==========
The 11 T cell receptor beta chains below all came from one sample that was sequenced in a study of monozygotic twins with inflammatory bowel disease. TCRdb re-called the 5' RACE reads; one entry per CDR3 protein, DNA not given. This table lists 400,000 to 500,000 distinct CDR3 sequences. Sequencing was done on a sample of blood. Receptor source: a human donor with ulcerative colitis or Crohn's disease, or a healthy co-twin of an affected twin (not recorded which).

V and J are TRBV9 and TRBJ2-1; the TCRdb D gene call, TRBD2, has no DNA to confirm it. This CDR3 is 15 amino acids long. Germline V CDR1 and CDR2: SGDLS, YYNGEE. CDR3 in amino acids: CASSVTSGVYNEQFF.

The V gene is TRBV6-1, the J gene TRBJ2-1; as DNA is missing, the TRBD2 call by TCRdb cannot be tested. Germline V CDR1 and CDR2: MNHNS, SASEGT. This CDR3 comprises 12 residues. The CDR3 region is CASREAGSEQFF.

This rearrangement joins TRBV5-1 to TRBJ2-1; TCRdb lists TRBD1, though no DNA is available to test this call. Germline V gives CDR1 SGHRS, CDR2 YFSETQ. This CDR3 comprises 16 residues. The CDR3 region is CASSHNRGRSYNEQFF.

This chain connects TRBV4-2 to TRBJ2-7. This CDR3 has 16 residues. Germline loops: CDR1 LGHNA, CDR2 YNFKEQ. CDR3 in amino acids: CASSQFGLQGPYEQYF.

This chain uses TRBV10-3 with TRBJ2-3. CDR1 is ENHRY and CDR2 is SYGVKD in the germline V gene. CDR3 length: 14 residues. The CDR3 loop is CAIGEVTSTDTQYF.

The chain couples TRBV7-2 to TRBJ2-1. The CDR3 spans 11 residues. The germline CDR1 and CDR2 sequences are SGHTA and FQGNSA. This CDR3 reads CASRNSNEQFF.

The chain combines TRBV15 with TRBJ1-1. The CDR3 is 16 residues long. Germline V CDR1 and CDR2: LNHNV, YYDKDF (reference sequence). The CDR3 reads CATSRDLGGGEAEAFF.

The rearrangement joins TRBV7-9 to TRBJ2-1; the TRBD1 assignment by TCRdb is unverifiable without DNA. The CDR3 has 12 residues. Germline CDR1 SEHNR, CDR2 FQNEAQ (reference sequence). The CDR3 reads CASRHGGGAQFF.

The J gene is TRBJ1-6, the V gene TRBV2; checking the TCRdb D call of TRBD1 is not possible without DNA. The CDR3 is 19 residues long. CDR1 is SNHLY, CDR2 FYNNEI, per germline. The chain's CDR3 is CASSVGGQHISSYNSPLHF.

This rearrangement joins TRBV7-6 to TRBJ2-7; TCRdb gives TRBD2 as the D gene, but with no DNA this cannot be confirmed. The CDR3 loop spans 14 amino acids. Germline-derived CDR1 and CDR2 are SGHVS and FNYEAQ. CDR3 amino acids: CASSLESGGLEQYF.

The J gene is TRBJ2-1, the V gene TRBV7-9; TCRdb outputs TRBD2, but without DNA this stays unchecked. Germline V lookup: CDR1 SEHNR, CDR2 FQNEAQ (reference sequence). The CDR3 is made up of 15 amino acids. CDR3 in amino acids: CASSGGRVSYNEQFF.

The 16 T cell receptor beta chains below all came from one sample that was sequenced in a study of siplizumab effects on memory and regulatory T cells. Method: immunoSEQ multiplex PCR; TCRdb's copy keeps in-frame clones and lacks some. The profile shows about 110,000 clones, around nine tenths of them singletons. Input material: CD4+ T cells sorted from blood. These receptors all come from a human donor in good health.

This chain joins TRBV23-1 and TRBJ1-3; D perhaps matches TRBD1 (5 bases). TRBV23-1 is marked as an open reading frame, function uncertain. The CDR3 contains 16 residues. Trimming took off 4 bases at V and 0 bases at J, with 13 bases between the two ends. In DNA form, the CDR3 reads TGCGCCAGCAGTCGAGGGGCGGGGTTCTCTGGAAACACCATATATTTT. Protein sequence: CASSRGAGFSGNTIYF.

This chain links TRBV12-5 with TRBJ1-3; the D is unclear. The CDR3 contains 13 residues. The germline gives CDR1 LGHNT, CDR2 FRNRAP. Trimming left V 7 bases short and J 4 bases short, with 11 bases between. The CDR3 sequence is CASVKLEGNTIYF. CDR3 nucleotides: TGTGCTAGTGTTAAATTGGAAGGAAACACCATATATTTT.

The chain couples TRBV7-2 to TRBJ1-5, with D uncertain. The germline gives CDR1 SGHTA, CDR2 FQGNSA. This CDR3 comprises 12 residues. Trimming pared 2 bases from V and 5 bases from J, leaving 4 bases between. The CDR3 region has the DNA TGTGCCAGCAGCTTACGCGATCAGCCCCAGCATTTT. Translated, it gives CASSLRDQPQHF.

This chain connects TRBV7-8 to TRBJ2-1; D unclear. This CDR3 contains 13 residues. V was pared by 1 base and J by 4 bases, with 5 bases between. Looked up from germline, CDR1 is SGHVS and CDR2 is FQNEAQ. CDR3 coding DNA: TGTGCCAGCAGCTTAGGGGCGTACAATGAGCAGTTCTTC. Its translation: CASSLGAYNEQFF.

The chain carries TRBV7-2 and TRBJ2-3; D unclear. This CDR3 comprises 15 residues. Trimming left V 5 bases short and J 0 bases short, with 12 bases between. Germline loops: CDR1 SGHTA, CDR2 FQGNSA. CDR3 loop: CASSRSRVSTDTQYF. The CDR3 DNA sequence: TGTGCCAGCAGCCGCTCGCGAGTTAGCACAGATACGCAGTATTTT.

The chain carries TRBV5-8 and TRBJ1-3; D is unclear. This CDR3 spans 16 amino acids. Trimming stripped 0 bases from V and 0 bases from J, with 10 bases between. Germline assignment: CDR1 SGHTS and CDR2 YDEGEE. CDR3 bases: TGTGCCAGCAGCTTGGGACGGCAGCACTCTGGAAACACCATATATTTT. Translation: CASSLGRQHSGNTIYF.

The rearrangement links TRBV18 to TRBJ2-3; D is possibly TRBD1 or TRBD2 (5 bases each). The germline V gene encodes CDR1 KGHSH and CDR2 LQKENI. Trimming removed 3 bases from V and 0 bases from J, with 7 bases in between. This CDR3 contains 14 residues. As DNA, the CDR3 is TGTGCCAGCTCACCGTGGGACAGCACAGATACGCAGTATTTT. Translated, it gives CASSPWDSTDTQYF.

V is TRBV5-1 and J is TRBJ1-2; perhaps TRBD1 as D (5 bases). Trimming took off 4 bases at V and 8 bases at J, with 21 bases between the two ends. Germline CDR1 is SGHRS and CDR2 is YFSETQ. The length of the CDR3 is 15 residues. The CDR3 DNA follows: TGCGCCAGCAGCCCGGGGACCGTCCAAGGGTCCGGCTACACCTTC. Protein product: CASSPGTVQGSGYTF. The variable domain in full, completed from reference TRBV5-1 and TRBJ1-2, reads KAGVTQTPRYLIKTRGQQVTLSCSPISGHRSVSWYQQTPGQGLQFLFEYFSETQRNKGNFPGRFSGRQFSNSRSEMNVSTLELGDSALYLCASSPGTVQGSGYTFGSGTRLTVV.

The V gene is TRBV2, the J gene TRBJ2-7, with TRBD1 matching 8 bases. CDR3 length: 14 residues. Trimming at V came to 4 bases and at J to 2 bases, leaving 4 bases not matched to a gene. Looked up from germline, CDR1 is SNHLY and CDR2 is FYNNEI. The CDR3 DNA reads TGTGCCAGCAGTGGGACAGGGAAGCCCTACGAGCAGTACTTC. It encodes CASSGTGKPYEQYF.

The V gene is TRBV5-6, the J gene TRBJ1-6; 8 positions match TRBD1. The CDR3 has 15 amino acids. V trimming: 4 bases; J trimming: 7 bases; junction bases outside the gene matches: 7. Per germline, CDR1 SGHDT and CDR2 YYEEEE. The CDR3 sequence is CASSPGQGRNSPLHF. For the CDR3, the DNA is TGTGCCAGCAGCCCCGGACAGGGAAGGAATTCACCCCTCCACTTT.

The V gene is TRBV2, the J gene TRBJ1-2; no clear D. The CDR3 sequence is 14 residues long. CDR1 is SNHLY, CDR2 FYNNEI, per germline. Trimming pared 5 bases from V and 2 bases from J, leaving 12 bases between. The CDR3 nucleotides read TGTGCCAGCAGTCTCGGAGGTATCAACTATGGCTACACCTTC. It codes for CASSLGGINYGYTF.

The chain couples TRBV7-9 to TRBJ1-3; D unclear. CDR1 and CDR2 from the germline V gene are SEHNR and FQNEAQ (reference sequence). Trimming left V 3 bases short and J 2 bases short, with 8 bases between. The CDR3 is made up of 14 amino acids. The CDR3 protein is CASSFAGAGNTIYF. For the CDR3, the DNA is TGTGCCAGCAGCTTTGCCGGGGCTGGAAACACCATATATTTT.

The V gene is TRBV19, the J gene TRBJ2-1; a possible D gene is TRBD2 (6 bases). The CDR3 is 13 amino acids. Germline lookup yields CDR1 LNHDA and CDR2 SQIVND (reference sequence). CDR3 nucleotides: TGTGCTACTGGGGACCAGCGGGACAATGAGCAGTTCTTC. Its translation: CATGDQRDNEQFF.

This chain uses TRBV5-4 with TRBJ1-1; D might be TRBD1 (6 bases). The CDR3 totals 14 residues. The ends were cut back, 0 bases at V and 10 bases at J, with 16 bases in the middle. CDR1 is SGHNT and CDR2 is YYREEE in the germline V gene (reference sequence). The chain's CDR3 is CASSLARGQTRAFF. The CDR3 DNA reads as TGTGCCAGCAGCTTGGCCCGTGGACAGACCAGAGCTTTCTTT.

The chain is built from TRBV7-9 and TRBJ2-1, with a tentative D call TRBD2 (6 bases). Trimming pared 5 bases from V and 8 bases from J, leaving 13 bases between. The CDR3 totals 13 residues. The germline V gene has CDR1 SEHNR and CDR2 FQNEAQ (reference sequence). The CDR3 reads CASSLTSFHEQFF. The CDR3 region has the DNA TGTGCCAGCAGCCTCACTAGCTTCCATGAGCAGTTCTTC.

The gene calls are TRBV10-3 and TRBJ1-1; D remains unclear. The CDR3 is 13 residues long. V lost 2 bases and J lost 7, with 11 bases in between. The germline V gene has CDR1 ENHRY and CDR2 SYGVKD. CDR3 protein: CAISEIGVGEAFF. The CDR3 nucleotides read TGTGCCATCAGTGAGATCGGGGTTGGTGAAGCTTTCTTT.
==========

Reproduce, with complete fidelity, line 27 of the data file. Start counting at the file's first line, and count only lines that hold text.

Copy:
This chain uses TRBV5-4 with TRBJ1-1; D might be TRBD1 (6 bases). The CDR3 totals 14 residues. The ends were cut back, 0 bases at V and 10 bases at J, with 16 bases in the middle. CDR1 is SGHNT and CDR2 is YYREEE in the germline V gene (reference sequence). The chain's CDR3 is CASSLARGQTRAFF. The CDR3 DNA reads as TGTGCCAGCAGCTTGGCCCGTGGACAGACCAGAGCTTTCTTT.